Friday, November 30, 2012

Just enough hell

After a solid week of Doom I am grown immune to blood smeared walls, inverted crosses, haunting laughter and demons that appear out of thin air. In retrospect the games never reach the same level of gut wrenching horror that the old Silent Hills and Amnesia did. It's hard to make the player feel vulnerable while carrying eight different weapons, that last of which is capable of killing any non-boss monster in one hit. What Doom does offer is near constant state of anticipation. At any moment, from any direction, a wall could open up and this could come walking out:

Hi there, how are ya?
Playing with a controller creates a new set of problems. At point blank range I do not want to use my rocket launcher. The plasma rifle is one click of the left bumper away, but if that is low on ammo the chain gun is two more. It is very easy to get stuck with the wrong weapon in hand, furiously back pedaling while searching for the correct one. Resurrection of Evil likes to hide monsters directly behind doors so I had to alter what I was holding every time I opened one. The double barreled shot gun is the safest choice; it will one shot all smaller enemies and stun larger ones long enough to run away. 

This was not the only victim of the console transition. There was no option to enable captions, something that one cares about but me. Checkpoints are poorly placed and there is no way to map a 'quick save' to a face button. Even the frame rate suffers a bit from one of the new enemies introduced in Resurrection of Evil. To be fair, he did the same thing to the PC version. I think it was one of his evil powers.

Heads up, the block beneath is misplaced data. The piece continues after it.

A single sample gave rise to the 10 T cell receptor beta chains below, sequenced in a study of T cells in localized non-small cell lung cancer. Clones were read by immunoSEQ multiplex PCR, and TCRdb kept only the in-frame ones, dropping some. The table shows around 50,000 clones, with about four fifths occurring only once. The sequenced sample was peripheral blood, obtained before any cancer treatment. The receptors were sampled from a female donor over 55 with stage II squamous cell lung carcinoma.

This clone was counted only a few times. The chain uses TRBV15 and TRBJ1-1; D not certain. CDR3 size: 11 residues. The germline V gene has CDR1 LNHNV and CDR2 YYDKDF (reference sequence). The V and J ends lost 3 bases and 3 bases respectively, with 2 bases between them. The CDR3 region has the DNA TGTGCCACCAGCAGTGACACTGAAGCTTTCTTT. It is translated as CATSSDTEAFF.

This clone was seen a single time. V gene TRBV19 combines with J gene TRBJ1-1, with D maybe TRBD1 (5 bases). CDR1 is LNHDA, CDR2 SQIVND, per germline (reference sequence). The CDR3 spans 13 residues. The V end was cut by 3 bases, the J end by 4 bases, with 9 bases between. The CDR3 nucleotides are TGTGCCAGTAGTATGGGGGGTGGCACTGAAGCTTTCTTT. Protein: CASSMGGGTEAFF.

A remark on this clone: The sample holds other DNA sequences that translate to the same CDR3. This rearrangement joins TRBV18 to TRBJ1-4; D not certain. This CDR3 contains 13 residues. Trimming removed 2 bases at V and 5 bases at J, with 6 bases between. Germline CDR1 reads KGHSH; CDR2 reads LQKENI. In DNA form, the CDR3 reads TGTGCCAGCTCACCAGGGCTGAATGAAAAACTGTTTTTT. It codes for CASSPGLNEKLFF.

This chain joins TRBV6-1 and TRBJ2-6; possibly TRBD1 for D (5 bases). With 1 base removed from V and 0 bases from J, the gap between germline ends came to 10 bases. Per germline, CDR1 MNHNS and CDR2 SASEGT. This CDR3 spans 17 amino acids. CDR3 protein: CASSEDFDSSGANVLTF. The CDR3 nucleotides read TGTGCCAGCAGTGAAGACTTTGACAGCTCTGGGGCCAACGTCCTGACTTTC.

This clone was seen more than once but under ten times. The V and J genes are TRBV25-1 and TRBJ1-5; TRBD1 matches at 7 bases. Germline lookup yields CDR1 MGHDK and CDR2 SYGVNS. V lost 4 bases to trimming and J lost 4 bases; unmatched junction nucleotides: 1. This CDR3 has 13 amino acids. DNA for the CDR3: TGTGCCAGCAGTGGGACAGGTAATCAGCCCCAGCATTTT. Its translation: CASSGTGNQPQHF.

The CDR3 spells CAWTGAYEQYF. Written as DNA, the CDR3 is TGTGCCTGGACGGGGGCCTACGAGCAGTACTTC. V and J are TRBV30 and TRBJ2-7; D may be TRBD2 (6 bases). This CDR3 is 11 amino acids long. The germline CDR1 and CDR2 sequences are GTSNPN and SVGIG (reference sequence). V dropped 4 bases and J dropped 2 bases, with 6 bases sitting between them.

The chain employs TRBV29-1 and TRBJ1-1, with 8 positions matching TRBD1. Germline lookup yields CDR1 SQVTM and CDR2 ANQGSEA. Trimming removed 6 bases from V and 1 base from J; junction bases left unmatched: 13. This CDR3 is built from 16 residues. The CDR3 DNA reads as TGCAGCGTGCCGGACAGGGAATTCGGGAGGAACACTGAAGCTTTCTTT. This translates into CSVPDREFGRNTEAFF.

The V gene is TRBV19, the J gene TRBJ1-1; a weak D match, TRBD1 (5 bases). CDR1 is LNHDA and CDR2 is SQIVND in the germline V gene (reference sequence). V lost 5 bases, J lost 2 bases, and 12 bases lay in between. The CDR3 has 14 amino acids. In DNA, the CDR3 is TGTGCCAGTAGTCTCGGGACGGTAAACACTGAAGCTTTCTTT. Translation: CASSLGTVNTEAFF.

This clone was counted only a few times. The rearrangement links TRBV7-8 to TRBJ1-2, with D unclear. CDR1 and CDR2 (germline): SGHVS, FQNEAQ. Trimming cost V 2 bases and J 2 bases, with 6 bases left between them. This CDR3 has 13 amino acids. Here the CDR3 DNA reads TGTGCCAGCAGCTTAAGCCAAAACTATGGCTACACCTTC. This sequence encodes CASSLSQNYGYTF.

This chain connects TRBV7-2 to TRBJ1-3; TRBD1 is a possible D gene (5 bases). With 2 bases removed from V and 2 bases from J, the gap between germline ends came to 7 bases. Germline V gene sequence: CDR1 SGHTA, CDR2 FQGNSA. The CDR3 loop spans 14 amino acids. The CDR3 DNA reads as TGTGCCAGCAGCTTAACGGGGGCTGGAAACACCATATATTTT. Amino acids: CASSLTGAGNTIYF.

I remembered bits and pieces of Doom 3 and even less of Resurrection of Evil, but it was refreshing to start the Lost Levels because I was going in blind. They are unremarkable, following another marine who survived the initial attack from the first game. It does have the best depiction of hell of all three campaigns. Hell was pretty tame before; yes, there was screaming and lava and even a cyberdemon, but it was mostly caves and castles. Hell in the Lost Levels takes it a step further, with architecture that itself is unsettling that is then filled with more monsters at once than anything that led up to it. There was a moment where I was standing at the bottom of a hill while two pinky demons charged towards me followed on either side by imps that I longed for my cannonball gun.

Sam could have handled that, no problem.

No comments:

Post a Comment